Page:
Misleading your email readers with clickbait or dishonest subject lines will have your patients annoyed, and annoyed patients aren’t loyal patients. And let’s be honest; dishonesty is not a trait people look for in a medical professional.

Here are some subject lines I love:

  • [First name], it’s been a year since your last checkup
  • 5 Tips to Improve Oral Health
  • Are veneers right for you?

In case you were wondering, the jury is still out on whether or not you should capitalize each word of the subject line. As a rule of thumb, capitalizing gives a professional feel whereas sentence case gives a personal feel. Choose whichever one fits your brand and content tone.

3. Too Many Calls-to-Action Will Overwhelm Your Reader

Look, I know that your practice is awesome. If I got your email linking me to bios on your amazing dentists, your botox services, your kid zone, which insurance companies you work with, and your daughter’s straight-A report card, I would gladly read them all with intense admiration.

Unfortunately, not everyone in this short-attention-span world can handle so many calls-to-action or CTAs. A CTA is a directive or instruction your content issues to the reader. For example: Call today. Buy now. Visit our north location. Find us on Facebook. Et cetera.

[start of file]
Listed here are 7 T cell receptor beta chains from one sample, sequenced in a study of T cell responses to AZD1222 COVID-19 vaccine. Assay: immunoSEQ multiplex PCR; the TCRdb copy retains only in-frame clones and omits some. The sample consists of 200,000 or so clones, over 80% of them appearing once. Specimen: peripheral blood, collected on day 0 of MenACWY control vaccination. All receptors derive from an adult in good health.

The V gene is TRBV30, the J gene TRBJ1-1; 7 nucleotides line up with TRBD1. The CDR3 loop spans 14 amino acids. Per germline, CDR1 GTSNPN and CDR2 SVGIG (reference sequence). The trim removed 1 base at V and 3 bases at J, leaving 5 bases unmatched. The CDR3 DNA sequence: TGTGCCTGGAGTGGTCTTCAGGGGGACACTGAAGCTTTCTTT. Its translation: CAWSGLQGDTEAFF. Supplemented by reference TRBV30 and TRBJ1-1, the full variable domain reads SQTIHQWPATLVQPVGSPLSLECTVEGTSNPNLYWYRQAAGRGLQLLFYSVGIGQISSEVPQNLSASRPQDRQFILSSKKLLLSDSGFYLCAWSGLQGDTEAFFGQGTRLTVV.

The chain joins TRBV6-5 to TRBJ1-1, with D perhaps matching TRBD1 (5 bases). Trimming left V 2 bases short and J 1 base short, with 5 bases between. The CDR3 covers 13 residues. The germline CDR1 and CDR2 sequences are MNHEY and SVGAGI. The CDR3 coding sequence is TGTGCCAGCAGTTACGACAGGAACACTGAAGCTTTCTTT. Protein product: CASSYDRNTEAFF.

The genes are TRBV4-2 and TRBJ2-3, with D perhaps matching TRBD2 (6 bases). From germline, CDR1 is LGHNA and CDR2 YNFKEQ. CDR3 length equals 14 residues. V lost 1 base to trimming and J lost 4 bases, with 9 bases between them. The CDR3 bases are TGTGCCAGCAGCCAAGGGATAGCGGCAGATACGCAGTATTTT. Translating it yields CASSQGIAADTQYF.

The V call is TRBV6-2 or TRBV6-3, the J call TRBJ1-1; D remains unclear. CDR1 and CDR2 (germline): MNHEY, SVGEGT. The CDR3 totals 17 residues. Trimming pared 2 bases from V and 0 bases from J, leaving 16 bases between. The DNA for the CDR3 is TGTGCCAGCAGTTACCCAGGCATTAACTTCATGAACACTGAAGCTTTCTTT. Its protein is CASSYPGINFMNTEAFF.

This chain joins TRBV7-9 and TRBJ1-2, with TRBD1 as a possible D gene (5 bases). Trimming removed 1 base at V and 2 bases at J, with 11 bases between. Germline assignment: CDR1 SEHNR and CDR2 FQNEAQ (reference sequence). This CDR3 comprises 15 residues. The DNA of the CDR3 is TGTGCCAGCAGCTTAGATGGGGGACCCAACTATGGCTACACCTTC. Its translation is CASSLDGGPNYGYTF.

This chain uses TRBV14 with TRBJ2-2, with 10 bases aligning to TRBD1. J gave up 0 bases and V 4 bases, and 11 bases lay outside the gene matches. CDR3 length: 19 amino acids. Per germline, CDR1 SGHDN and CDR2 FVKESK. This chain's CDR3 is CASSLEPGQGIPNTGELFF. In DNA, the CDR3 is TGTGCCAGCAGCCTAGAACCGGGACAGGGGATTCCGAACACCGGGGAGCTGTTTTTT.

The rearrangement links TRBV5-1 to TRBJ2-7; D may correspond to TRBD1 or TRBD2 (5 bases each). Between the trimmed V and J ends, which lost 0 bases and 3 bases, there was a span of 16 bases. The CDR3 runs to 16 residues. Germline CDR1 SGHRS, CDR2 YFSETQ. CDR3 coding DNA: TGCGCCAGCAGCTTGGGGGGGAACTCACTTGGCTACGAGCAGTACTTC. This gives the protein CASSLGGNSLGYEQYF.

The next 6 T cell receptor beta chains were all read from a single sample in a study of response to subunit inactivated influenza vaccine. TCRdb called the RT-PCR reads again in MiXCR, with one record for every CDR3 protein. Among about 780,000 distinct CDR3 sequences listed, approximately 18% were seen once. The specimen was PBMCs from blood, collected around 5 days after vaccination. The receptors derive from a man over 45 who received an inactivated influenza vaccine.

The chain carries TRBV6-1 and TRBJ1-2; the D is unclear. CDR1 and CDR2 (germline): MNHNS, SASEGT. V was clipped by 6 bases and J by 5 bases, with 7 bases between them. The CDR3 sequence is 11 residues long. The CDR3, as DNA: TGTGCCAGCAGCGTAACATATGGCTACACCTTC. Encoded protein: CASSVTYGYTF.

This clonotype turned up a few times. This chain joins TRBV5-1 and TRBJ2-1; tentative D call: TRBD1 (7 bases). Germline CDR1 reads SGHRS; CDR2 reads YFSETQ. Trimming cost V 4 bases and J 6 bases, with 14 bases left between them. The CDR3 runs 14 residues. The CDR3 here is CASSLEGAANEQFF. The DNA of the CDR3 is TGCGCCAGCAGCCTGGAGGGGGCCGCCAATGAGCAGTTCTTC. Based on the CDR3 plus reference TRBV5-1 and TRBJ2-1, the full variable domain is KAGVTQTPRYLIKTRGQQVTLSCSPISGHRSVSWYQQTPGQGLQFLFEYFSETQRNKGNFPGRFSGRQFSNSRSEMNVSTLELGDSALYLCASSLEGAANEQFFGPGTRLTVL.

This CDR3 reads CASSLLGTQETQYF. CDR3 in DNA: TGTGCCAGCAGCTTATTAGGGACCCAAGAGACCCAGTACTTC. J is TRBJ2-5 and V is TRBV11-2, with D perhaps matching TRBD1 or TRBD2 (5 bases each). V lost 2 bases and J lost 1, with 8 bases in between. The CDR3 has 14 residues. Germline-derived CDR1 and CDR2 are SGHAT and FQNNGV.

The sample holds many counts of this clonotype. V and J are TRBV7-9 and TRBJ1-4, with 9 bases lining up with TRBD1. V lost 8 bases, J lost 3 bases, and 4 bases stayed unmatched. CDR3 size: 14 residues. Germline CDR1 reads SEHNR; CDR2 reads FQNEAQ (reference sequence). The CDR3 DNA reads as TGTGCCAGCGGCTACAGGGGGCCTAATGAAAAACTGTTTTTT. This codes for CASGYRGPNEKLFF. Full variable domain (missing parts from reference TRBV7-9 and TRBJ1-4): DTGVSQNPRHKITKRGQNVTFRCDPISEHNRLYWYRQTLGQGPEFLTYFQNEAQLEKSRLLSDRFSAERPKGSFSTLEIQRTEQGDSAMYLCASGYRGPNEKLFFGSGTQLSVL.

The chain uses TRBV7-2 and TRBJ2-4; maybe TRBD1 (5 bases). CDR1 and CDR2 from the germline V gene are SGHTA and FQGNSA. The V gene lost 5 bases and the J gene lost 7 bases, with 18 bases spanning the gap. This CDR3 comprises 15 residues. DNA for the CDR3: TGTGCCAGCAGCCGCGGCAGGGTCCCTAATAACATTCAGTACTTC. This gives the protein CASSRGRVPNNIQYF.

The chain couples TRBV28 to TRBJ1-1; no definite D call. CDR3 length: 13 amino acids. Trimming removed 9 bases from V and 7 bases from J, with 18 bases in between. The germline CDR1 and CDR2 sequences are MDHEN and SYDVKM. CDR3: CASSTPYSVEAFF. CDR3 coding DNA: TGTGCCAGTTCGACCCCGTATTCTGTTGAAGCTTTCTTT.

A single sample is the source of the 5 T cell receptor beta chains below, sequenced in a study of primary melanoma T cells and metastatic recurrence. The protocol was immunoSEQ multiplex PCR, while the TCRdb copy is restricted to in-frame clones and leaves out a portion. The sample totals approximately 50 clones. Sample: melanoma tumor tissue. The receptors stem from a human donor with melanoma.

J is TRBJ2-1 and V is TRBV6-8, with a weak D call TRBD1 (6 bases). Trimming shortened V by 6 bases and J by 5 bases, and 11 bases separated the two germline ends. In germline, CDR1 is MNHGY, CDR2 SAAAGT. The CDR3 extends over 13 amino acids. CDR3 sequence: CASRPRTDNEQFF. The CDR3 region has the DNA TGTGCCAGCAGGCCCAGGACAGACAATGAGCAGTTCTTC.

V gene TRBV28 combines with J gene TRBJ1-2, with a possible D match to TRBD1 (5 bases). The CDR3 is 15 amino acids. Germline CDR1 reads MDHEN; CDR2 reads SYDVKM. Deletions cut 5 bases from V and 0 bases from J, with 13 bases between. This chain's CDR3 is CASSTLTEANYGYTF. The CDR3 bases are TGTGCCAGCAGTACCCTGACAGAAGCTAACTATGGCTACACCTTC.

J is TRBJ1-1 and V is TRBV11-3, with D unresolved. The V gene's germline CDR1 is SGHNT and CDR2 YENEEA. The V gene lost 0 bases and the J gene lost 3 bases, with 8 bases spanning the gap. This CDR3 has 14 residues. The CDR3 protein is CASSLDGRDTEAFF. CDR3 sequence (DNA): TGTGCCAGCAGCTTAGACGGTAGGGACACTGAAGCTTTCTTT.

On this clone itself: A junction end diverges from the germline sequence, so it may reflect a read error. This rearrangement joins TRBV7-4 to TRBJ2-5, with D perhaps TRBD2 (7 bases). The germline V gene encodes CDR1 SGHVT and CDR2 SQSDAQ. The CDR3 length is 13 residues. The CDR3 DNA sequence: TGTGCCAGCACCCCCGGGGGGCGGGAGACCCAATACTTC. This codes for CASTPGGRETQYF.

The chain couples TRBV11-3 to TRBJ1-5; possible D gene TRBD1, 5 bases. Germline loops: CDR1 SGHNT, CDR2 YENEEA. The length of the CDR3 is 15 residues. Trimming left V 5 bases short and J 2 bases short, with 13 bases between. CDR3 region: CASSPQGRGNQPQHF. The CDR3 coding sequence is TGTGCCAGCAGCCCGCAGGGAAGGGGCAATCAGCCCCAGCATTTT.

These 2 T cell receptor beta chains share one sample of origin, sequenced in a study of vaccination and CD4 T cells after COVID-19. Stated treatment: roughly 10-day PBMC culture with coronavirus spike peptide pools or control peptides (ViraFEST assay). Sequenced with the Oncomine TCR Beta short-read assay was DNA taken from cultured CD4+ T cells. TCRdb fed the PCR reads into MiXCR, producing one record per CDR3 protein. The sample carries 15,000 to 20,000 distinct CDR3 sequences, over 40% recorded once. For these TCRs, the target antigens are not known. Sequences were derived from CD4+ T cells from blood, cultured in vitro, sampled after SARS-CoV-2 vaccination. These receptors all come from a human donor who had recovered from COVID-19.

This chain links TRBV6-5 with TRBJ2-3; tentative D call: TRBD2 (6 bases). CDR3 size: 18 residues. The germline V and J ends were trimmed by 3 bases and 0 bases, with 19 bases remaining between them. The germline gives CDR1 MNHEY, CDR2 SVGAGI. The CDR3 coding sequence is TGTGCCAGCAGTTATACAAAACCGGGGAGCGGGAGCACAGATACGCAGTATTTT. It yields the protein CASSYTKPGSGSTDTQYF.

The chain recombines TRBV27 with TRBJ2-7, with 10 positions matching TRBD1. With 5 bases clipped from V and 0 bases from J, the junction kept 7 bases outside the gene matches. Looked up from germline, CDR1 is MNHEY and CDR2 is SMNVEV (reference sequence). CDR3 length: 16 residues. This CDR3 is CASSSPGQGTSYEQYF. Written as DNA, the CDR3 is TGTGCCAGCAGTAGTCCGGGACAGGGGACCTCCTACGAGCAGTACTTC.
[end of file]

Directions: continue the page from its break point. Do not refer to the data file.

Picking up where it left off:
To keep your CTAs from overwhelming your reader, you’ll probably need to simplify your intentions for the email. Keep your emails focused on one or two goals. This will drastically improve your interaction rates. What would be even better is repeat the same CTA multiple times. This layout is an awesome example of how that might work:


Content: Explanation of something that adds value to the reader’s life

CTA: Learn More Now (link to a webpage that offers more information)

Content: Another benefit of the thing that gives value to the reader

CTA: Continue Reading….(link to that webpage again)

Content: Even another benefit of the thing that gives value to the reader

CTA: Click To Discover How This Benefit Can Help You (link to that same webpage)


You get the idea.

4. All Images & No Text Makes Email a Dull Boy

Maybe you have a talented graphic designer on your team. They craft these beautiful image assets that come together to form a veritable Sistine Chapel of emails.

This looks gorgeous to humans, but to the bots that scan all emails to determine whether or not it’s spam, all they see is an email of images. In most cases, bots consider emails that only contain images to be spam.